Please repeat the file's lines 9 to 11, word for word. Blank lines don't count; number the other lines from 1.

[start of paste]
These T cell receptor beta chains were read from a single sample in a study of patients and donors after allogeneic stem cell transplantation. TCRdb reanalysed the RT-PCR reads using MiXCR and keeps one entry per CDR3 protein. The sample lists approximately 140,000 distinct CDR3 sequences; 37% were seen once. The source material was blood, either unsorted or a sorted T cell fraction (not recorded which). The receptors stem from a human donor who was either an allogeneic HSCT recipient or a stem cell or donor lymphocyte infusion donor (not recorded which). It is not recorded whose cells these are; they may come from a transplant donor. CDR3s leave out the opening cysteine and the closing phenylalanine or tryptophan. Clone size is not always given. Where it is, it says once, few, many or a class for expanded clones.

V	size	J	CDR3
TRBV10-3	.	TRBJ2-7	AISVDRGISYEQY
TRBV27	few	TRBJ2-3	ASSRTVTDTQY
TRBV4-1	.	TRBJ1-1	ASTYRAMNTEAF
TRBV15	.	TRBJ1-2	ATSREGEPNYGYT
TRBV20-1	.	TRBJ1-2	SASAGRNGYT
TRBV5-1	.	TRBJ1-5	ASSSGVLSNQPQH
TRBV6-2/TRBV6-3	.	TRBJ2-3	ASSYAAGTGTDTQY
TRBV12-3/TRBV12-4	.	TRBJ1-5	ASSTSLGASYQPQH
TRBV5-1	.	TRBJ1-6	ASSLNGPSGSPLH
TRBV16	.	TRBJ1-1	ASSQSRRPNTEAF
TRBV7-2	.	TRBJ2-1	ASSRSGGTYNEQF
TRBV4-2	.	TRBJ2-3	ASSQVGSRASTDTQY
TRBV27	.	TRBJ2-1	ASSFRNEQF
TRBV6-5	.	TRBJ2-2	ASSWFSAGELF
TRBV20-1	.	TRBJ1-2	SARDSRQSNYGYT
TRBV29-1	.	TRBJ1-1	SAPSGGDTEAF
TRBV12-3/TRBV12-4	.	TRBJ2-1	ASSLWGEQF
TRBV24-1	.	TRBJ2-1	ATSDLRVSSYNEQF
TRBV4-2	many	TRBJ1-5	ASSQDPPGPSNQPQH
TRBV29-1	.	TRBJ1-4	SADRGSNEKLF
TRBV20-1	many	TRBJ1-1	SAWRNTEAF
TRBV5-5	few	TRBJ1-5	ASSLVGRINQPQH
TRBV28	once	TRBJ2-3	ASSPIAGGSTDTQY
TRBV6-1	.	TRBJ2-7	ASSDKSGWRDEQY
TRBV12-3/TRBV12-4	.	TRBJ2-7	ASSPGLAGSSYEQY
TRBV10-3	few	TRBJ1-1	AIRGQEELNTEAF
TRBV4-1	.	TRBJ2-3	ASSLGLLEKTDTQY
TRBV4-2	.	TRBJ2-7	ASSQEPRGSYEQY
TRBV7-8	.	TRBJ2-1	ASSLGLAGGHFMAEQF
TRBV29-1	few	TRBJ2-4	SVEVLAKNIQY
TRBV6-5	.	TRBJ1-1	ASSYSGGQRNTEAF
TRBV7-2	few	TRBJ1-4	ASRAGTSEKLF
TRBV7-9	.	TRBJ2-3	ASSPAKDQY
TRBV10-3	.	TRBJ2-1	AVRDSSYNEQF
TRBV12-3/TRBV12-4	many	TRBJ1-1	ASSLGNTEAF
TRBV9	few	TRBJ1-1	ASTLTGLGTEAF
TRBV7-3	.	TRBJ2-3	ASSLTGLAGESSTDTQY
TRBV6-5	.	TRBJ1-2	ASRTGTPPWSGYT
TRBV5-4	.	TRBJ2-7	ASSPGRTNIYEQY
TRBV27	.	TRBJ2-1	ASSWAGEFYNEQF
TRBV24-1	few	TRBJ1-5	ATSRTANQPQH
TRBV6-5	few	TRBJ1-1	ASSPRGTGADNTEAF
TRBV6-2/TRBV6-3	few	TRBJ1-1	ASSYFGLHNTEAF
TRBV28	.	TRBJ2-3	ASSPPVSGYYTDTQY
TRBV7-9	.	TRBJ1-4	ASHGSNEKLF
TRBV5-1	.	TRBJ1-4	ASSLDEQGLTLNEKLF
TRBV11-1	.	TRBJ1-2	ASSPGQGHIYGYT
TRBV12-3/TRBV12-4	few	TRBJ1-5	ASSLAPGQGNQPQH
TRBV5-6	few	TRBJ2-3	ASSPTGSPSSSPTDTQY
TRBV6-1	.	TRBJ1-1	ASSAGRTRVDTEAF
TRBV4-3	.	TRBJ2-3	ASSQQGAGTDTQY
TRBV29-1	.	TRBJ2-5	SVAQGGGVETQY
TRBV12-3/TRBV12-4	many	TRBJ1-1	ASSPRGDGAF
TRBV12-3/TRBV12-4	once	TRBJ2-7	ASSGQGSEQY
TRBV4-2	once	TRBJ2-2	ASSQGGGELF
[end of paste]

TRBV6-2/TRBV6-3	.	TRBJ2-3	ASSYAAGTGTDTQY
TRBV12-3/TRBV12-4	.	TRBJ1-5	ASSTSLGASYQPQH
TRBV5-1	.	TRBJ1-6	ASSLNGPSGSPLH